Europeans who bought a new PC in time for Christmas and were persuaded that they would get a Vista upgrade soon after the rollout by redeeming a voucher, are learning that demand for the upgrades far outstrips "supply".
We don't think anyone should be in a hurry to embrace Vista, but people do tend to want what they've paid for.
According to anecdotal reports, the Vista voucher programme, called "Express Upgrade" was crucial to selling XP-based PCs during the Christmas shopping season, as MS had fumbled badly on timing Vista's release. No one wants to buy a durable product for the brats when the "next generation" is to be released only weeks after Christmas, especially with children so eager to taunt each other over minute trivialities like the date one's bugware was released.
Wisely, MS and the OEMs anticipated much buyer resistance and began marketing "Vista Ready" PCs with an operating system upgrade voucher. What they did not anticipate, apparently, was the fact that most buyers would actually wish to redeem their vouchers.
Microsoft's European "fulfillment partner", that is, the outsource outfit whose thankless job it is to exchange the vouchers for copies of Vista, is ModusLink, which describes itself as "the global powerhouse in supply-chain management".
However, according to several forum threads started by disappointed customers, the global powerhouse is mired in backlogs and snafus so severe that, at one point, the company ceased answering its phones. Buyers also report seeing contradictory or inaccurate information relating to their redemption orders on the ModusLink website dedicated to Vista voucher fulfillment.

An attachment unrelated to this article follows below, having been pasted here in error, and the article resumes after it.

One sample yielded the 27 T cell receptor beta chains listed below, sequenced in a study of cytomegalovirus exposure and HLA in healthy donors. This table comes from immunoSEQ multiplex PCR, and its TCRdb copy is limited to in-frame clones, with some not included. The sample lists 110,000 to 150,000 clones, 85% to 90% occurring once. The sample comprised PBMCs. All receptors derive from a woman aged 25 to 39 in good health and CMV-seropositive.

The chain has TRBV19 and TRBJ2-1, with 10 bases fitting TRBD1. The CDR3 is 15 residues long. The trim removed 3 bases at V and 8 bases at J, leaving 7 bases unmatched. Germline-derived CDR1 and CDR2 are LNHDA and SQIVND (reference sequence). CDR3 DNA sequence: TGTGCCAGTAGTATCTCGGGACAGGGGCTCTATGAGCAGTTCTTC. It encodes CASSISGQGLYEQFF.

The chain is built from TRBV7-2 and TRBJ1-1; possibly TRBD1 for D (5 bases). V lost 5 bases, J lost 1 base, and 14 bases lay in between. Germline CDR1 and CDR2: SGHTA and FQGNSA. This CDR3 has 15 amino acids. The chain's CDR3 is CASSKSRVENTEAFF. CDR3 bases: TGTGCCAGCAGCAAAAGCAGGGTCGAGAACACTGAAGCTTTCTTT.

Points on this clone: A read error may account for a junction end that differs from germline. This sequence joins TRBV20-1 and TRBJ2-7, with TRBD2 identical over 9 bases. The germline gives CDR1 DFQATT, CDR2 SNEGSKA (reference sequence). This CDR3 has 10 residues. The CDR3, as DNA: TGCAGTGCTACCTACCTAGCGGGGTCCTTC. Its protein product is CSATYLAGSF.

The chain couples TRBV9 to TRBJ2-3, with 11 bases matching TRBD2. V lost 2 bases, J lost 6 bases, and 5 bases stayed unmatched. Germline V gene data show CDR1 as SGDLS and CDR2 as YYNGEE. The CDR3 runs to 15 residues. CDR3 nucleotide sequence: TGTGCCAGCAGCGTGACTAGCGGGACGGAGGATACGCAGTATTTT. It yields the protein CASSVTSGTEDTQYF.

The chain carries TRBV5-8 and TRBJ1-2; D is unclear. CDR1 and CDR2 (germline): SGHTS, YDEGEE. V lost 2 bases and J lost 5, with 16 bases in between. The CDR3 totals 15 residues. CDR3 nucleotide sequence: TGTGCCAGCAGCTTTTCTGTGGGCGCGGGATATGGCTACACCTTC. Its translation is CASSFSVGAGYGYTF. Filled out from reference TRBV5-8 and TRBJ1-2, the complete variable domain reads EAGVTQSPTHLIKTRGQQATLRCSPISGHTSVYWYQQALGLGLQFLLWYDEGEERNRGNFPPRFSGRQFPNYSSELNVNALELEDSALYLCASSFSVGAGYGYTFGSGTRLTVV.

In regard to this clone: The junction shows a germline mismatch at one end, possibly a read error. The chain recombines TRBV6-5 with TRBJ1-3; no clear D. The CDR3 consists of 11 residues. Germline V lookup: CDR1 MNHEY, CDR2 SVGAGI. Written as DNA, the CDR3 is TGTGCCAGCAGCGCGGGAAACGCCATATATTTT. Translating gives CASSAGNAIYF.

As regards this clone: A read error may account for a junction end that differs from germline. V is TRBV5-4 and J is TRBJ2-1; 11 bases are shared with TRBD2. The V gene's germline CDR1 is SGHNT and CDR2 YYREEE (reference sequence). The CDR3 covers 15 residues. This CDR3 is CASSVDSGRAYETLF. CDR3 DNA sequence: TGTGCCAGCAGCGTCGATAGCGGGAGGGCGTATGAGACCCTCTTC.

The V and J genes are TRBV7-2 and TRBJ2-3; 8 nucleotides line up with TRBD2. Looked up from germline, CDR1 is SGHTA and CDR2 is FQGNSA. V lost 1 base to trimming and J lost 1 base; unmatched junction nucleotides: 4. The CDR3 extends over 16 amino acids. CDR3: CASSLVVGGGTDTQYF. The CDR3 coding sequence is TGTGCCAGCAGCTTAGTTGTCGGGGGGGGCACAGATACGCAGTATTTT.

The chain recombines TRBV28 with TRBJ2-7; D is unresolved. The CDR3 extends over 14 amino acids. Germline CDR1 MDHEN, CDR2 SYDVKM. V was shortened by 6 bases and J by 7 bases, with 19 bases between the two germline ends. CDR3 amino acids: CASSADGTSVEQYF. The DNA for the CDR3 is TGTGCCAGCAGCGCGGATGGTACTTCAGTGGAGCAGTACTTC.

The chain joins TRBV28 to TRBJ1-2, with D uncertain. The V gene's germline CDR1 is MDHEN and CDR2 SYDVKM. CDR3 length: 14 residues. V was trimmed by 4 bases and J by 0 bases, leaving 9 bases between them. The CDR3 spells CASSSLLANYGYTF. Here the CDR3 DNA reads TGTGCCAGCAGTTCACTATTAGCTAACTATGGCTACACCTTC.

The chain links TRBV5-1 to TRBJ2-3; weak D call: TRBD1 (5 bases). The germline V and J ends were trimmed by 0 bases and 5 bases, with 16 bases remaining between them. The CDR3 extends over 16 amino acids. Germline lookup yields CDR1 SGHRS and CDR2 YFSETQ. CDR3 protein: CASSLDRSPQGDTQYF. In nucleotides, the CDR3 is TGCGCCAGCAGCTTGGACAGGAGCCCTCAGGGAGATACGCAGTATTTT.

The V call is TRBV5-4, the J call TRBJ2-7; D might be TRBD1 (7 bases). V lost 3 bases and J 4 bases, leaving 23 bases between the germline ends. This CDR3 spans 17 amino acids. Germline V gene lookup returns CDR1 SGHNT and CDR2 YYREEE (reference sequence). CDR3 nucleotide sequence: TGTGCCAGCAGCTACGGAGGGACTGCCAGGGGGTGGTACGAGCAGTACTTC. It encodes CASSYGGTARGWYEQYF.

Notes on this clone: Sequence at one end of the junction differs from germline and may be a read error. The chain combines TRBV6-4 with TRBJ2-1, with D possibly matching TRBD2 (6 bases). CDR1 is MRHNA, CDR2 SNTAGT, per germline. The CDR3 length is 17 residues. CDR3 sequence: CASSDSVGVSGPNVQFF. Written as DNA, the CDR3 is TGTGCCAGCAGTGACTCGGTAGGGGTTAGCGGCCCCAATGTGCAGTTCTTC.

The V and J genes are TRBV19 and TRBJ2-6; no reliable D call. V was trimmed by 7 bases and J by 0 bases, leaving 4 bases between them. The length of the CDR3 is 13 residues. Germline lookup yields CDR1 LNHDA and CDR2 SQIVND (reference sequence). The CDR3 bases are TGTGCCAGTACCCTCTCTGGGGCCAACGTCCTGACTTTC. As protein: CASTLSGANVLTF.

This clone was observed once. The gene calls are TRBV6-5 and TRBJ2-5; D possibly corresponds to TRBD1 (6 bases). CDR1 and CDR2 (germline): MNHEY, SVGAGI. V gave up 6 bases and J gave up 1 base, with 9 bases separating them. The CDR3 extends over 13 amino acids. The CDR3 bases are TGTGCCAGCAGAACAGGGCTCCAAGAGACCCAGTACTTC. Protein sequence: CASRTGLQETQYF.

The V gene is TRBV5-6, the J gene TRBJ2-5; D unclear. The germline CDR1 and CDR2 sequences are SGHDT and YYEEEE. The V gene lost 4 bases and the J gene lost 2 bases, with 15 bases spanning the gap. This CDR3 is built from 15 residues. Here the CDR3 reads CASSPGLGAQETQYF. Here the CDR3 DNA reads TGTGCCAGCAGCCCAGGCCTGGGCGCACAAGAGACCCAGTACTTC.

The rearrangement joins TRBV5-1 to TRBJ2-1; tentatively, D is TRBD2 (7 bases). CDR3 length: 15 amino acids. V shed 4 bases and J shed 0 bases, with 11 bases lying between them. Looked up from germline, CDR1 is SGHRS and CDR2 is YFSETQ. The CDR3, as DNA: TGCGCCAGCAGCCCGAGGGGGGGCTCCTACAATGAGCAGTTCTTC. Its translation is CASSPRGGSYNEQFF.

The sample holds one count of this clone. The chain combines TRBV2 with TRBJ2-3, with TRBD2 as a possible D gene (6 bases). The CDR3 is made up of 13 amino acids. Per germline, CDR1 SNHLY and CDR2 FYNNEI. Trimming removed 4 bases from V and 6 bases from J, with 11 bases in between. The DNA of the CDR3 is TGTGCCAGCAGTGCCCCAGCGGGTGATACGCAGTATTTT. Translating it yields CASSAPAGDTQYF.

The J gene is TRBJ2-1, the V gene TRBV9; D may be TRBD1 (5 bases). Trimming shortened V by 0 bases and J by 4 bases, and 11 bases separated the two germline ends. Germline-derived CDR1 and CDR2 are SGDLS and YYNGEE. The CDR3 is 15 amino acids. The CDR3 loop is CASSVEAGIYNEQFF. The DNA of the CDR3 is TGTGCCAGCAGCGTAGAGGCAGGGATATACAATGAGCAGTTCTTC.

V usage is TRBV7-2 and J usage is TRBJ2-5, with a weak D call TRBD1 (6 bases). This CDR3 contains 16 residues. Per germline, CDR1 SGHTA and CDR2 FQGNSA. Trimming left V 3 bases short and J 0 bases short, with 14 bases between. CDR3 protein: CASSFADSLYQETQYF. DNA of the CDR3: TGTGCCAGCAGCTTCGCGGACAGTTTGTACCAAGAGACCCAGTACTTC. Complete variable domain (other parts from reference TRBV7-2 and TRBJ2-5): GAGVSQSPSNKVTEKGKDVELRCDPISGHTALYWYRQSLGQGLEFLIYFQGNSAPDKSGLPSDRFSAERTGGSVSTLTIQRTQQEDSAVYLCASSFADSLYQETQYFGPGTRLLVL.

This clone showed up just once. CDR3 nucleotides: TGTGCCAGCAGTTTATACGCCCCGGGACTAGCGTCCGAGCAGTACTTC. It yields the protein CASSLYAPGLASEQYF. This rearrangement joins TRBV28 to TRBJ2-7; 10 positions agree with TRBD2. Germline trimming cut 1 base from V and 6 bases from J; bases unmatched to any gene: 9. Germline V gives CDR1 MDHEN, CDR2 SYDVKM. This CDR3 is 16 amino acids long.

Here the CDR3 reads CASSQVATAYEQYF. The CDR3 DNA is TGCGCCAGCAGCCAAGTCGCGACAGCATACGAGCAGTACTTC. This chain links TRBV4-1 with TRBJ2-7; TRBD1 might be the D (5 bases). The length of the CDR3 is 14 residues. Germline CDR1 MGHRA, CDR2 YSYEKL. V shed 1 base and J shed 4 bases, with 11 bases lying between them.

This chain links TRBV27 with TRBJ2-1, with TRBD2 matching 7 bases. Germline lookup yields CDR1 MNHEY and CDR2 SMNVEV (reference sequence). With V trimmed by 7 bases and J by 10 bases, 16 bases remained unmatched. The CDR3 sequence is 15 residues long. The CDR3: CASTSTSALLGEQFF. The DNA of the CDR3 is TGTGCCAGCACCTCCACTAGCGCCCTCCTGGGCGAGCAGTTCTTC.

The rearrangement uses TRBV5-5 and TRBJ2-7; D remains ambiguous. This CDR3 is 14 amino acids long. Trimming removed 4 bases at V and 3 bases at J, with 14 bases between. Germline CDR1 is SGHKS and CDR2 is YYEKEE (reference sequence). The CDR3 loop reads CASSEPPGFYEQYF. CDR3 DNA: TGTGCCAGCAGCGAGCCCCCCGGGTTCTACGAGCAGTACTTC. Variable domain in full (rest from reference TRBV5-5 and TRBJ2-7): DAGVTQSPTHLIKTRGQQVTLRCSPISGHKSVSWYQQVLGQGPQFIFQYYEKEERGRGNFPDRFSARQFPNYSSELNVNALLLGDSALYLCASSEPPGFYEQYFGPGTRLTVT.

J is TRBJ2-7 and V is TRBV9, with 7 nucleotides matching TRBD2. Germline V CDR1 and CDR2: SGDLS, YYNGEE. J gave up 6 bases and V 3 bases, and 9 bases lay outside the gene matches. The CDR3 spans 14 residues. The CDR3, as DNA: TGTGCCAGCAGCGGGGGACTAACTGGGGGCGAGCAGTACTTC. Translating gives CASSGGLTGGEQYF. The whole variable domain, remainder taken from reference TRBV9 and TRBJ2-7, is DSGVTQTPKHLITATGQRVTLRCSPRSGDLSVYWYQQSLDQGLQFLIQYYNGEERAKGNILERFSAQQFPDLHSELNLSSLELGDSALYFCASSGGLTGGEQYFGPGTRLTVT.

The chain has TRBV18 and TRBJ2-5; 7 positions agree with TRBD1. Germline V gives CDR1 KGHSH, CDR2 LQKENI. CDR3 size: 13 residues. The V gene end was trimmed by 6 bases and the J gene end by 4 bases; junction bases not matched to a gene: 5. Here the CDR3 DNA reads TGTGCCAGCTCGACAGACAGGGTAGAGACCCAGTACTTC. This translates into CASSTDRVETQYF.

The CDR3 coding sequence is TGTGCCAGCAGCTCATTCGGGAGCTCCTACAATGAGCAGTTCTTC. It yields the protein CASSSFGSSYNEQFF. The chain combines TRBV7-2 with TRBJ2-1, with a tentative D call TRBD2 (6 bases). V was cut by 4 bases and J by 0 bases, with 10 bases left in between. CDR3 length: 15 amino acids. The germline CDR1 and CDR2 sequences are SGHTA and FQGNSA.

Some say their orders have been accepted and then later cancelled, requiring them to begin again; others report that their orders were rejected outright and had to be submitted multiple times. Many who say their orders appear to have been processed correctly can still find no information related to when shipping might commence. There have even been reports of credit cards being charged for shipping and handling after the online transaction failed.
An employee of MESH Computers wrote in a forum thread started by disgruntled MESH customers holding Vista vouchers that ModusLink "appear to have grossly underestimated the number of applications and so have been hit massively with constant queries and applications".
Microsoft told The Register that "due to the popularity of the Express Upgrade programme, Microsoft's fulfilment partner ModusLink is experiencing a spike in demand that is resulting in a temporary backlog in answering consumer telephone queries and emails. To assist customers with routine queries, self-help guides are now available".
We are curious to know where these self-help guides are located. MS didn't happen to include a link in their email to us. We think the guides are accessed by clicking on the Vista image toward the bottom of the ModusLink main voucher redemption page. But these guides have nothing to do with getting ModusLink to cough up information regarding one's order. The "self-help guides", if we did indeed find them, are just Microsoft's Vista product information sheets.
Nevertheless, MS remains confident that "all valid orders that were placed before the 31st January will be fulfilled within 28 days as per the agreed terms".
Or, to put it another way, no one should be at all put off by the mere fact that ModusLink has no record of their order. It's all going to come together in the end. ®